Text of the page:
• Plastic bags of various types and sizes to keep things dry and pack things out. Ziploc bags are very practical because they are easily closed and opened. Garbage bags can be used to line the backpack with, but also to put in one's shoes to keep the feet warm, even when the socks are already wet.
  • Insect repellent
  • Mat - even a small thin one can make a difference in emergencies
  • Sleeping bag (and/or liner)
  • Clothes - best worn in layers, so one can easily adapt to changing circumstances. So two thin sweaters make more sense than one thick one. Also, on overnight trips, keep one set of clothes dry for evenings and nights (eg a jogging suit) and put the dayclothes back on before you start walking, even if they are wet. You will thank yourself for that during the next evening.
  • A warm hat or cap - even when no cold weather is expected. Per weight and volume, this is the best insulator because a lot of body heat escapes through the head ("If your feet are cold, put on a hat").
  • Big handkerchief - for various purposes, such as a rough water filter, a thin scarf or a bandana to keep the sweat out of one's eyes (should be big enough for that purpose).
  • Rain jacket or parka - preferably either one that fits over the backpack or accompanied by a separate pack liner
  • Boots - worn in boots, that is! Often heavy boots with soles with a thick profile and high heels are recommended to avoid twisted ankles after a misstep, which is one of the worst things that can happen to a solo hiker. However, heavy boots put a lot of weight where it is least desirable and are thus exhausting. A less popular alternative philosophy is to use light trainers with thin soles so one can feel the ground one walks on and avoid making missteps in the first place.
  • Socks - as with boots, special attention should be given to socks (eg, no irritating ridge above the toes). Footwear is obviously essential for long distance walking.
  • Toilet paper or paper napkins - also handy as kindling
  • Sun cream and sun glasses - may be essential for those who are easily sunburnt, eg fair skinned people who rarely go outside. Especially on snow, water or (to a lesser degree) sand. The reflection of snow can lead to snow blindness.
      • Remember that this is only a guide ***

 

Worth considering

  • Tent and/or ground sheet - the sheet (plus a rope) can be a simple substitute for a tent.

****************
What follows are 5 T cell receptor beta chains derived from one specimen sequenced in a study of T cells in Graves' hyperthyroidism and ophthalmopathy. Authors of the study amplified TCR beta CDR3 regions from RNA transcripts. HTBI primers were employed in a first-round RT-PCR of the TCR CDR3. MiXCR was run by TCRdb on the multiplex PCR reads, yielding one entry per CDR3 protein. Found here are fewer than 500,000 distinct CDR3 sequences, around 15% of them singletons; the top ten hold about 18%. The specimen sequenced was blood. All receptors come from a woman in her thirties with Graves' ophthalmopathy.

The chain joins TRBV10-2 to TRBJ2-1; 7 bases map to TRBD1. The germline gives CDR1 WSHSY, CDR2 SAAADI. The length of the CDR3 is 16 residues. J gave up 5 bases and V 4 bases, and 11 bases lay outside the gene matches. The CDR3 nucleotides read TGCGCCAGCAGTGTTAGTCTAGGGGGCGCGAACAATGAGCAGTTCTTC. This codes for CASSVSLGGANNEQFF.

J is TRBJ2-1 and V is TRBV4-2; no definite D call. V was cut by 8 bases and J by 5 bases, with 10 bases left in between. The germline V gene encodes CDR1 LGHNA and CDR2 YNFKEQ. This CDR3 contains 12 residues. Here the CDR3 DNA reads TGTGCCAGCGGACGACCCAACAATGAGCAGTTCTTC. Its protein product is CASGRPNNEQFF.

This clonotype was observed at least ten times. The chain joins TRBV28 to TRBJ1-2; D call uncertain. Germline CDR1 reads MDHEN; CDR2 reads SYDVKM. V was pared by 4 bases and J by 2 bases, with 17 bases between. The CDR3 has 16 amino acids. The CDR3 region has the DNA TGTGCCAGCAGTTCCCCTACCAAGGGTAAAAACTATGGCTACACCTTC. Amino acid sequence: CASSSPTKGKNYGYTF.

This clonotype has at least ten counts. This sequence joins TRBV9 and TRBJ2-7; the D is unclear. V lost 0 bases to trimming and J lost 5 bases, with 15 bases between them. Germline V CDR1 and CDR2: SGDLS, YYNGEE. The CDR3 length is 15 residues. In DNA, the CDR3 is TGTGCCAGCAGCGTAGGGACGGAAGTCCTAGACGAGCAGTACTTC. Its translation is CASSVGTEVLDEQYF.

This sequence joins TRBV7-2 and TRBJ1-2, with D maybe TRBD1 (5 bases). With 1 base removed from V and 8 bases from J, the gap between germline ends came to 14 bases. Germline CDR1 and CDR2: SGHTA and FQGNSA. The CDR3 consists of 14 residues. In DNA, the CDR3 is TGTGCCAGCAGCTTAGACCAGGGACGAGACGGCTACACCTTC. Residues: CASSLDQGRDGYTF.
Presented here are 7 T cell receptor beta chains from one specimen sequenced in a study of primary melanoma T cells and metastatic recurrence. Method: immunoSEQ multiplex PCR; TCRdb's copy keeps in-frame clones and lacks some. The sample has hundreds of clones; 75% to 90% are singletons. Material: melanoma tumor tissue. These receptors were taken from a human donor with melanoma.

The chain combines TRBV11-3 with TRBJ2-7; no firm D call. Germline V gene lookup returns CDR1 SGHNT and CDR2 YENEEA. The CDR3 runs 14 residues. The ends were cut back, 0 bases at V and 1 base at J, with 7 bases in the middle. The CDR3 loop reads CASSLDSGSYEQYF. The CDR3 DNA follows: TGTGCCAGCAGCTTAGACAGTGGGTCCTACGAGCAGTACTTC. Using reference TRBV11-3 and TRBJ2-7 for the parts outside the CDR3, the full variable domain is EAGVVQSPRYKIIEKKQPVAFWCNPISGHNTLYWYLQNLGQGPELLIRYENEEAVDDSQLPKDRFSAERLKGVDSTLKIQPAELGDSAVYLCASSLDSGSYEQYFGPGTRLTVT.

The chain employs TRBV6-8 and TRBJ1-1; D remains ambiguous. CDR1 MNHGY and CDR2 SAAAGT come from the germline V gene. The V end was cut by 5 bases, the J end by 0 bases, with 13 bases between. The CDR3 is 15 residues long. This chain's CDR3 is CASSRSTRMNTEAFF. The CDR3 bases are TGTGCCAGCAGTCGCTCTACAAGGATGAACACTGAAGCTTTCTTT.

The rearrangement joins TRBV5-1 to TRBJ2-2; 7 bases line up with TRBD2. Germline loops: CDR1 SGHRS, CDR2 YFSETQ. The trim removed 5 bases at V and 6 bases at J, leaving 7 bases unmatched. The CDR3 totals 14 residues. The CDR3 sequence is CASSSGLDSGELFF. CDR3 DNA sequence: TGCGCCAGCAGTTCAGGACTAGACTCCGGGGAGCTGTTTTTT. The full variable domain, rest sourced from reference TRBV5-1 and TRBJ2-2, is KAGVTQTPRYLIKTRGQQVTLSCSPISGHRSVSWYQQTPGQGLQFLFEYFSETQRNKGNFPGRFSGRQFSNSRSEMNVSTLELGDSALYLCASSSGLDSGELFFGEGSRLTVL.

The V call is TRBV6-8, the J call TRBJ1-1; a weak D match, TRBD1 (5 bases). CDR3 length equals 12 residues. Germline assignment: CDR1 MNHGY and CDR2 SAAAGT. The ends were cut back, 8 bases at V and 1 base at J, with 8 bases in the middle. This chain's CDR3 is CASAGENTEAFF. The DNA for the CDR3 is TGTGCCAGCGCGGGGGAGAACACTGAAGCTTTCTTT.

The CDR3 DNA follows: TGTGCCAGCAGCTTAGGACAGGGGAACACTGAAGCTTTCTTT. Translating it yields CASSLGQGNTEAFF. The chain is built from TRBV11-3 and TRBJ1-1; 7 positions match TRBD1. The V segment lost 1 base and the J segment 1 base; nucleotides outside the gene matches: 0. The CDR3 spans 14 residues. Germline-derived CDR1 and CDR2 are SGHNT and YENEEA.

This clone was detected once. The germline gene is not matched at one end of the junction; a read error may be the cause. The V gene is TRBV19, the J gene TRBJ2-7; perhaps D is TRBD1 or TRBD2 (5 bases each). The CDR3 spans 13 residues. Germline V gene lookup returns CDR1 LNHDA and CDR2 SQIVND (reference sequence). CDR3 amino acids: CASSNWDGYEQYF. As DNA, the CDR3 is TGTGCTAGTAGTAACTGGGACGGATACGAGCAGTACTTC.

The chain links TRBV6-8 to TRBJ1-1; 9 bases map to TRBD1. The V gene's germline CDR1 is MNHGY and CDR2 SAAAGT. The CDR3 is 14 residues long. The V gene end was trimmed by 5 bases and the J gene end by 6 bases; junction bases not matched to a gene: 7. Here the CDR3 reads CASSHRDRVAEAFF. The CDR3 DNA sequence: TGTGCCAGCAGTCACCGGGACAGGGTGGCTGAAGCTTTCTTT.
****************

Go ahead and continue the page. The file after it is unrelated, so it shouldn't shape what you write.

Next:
• Bivy bag or space blanket - a simple substitute for both a tent and a sleeping bag, mostly to keep out wind and rain.
  • Hammock - especially popular in the tropics, to stay away from most insects, especially poisonous ones.
  • Pillow - small or big, preferablyinflatablebecause of bulk (possibly neck pillow). Can be improvised on with clothes or backpack.
  • Mosquito net
  • String - for all sorts of purposes, such as a clothes line
  • Rope - various lengths and girths, for various purposes, eg Parachute cord. Maybe also (copper) wire.
  • Fishing line and fish hooks - extremely light weight, but potentially a life saver. The fishing line is also very versatile (eg for repairing boots)
  • Machete - may be frowned upon or even confiscated in National Parks, but can be essential when one wishes or needs to go off the beaten track, where one may encounter thick vegetation. Also very handy for construction and collecting firewood. Can also double as a spade.
  • Cooking pot or billy
  • Stove and fuel - can be as simple as an Esbit cooker. Esbit blocks are also good firestarters, albeit not too environmentally friendly.
  • Spoon and possibly other eating utensils
  • Rain pants
  • Cyanoacrylate or Super Glue - Can be used to stop bleeding and cover wounds; preventing further damage, or infection.
  • Sarong, shawl or other large cloth - for various purposes, such as a (spare) towel or sleeping sheet (or sleeping bag liner)
  • Scarf - can double as a headdress
  • Gloves
  • Flip flops or sandals - for the evenings or night visits to the toilet (or what ever passes for that)